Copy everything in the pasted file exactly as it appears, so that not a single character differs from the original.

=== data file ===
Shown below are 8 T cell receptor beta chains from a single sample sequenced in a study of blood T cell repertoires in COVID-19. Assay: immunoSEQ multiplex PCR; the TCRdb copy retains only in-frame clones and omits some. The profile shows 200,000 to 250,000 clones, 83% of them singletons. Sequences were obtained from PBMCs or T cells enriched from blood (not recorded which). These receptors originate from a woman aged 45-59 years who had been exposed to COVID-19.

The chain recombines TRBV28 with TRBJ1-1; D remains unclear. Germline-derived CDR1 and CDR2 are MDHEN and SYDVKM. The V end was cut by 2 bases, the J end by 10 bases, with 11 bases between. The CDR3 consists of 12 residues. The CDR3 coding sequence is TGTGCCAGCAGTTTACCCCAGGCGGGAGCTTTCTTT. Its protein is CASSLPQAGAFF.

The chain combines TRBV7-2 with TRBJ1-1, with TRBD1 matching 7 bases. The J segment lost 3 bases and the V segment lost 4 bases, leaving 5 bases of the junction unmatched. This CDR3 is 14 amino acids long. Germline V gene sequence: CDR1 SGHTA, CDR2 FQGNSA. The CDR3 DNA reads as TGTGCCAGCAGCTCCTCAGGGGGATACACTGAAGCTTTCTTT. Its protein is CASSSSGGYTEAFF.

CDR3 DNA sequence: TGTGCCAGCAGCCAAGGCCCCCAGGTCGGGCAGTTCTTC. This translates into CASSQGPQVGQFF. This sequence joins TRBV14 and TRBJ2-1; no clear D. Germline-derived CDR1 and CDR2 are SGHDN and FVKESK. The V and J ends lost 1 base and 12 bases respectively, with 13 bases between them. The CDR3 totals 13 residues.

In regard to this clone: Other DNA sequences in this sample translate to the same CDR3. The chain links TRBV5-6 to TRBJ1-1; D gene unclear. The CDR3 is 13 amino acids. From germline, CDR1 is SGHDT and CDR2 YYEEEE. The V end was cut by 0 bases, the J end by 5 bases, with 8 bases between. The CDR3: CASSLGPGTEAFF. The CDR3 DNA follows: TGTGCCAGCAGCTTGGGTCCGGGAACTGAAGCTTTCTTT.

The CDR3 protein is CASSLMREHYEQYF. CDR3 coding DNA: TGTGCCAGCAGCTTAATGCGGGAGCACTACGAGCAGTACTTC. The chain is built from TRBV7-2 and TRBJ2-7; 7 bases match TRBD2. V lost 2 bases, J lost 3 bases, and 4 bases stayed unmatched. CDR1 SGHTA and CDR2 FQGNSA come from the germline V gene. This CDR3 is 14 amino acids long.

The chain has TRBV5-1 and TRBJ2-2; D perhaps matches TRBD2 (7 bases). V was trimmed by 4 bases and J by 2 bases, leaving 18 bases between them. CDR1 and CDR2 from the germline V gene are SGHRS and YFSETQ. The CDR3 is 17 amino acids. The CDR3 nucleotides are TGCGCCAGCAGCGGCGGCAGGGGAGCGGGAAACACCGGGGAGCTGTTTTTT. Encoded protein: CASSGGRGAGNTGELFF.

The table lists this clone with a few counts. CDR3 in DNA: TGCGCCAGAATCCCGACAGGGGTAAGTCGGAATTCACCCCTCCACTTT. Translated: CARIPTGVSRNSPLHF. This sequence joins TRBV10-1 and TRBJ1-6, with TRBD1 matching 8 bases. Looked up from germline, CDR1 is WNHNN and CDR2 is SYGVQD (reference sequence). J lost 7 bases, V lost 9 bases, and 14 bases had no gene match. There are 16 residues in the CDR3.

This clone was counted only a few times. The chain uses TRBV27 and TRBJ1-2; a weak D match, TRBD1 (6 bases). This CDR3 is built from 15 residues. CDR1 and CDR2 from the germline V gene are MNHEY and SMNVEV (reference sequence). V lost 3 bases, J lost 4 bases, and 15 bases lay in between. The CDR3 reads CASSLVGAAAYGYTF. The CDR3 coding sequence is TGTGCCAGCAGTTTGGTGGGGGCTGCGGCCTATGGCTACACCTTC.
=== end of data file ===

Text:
Shown below are 8 T cell receptor beta chains from a single sample sequenced in a study of blood T cell repertoires in COVID-19. Assay: immunoSEQ multiplex PCR; the TCRdb copy retains only in-frame clones and omits some. The profile shows 200,000 to 250,000 clones, 83% of them singletons. Sequences were obtained from PBMCs or T cells enriched from blood (not recorded which). These receptors originate from a woman aged 45-59 years who had been exposed to COVID-19.

The chain recombines TRBV28 with TRBJ1-1; D remains unclear. Germline-derived CDR1 and CDR2 are MDHEN and SYDVKM. The V end was cut by 2 bases, the J end by 10 bases, with 11 bases between. The CDR3 consists of 12 residues. The CDR3 coding sequence is TGTGCCAGCAGTTTACCCCAGGCGGGAGCTTTCTTT. Its protein is CASSLPQAGAFF.

The chain combines TRBV7-2 with TRBJ1-1, with TRBD1 matching 7 bases. The J segment lost 3 bases and the V segment lost 4 bases, leaving 5 bases of the junction unmatched. This CDR3 is 14 amino acids long. Germline V gene sequence: CDR1 SGHTA, CDR2 FQGNSA. The CDR3 DNA reads as TGTGCCAGCAGCTCCTCAGGGGGATACACTGAAGCTTTCTTT. Its protein is CASSSSGGYTEAFF.

CDR3 DNA sequence: TGTGCCAGCAGCCAAGGCCCCCAGGTCGGGCAGTTCTTC. This translates into CASSQGPQVGQFF. This sequence joins TRBV14 and TRBJ2-1; no clear D. Germline-derived CDR1 and CDR2 are SGHDN and FVKESK. The V and J ends lost 1 base and 12 bases respectively, with 13 bases between them. The CDR3 totals 13 residues.

In regard to this clone: Other DNA sequences in this sample translate to the same CDR3. The chain links TRBV5-6 to TRBJ1-1; D gene unclear. The CDR3 is 13 amino acids. From germline, CDR1 is SGHDT and CDR2 YYEEEE. The V end was cut by 0 bases, the J end by 5 bases, with 8 bases between. The CDR3: CASSLGPGTEAFF. The CDR3 DNA follows: TGTGCCAGCAGCTTGGGTCCGGGAACTGAAGCTTTCTTT.

The CDR3 protein is CASSLMREHYEQYF. CDR3 coding DNA: TGTGCCAGCAGCTTAATGCGGGAGCACTACGAGCAGTACTTC. The chain is built from TRBV7-2 and TRBJ2-7; 7 bases match TRBD2. V lost 2 bases, J lost 3 bases, and 4 bases stayed unmatched. CDR1 SGHTA and CDR2 FQGNSA come from the germline V gene. This CDR3 is 14 amino acids long.

The chain has TRBV5-1 and TRBJ2-2; D perhaps matches TRBD2 (7 bases). V was trimmed by 4 bases and J by 2 bases, leaving 18 bases between them. CDR1 and CDR2 from the germline V gene are SGHRS and YFSETQ. The CDR3 is 17 amino acids. The CDR3 nucleotides are TGCGCCAGCAGCGGCGGCAGGGGAGCGGGAAACACCGGGGAGCTGTTTTTT. Encoded protein: CASSGGRGAGNTGELFF.

The table lists this clone with a few counts. CDR3 in DNA: TGCGCCAGAATCCCGACAGGGGTAAGTCGGAATTCACCCCTCCACTTT. Translated: CARIPTGVSRNSPLHF. This sequence joins TRBV10-1 and TRBJ1-6, with TRBD1 matching 8 bases. Looked up from germline, CDR1 is WNHNN and CDR2 is SYGVQD (reference sequence). J lost 7 bases, V lost 9 bases, and 14 bases had no gene match. There are 16 residues in the CDR3.

This clone was counted only a few times. The chain uses TRBV27 and TRBJ1-2; a weak D match, TRBD1 (6 bases). This CDR3 is built from 15 residues. CDR1 and CDR2 from the germline V gene are MNHEY and SMNVEV (reference sequence). V lost 3 bases, J lost 4 bases, and 15 bases lay in between. The CDR3 reads CASSLVGAAAYGYTF. The CDR3 coding sequence is TGTGCCAGCAGTTTGGTGGGGGCTGCGGCCTATGGCTACACCTTC.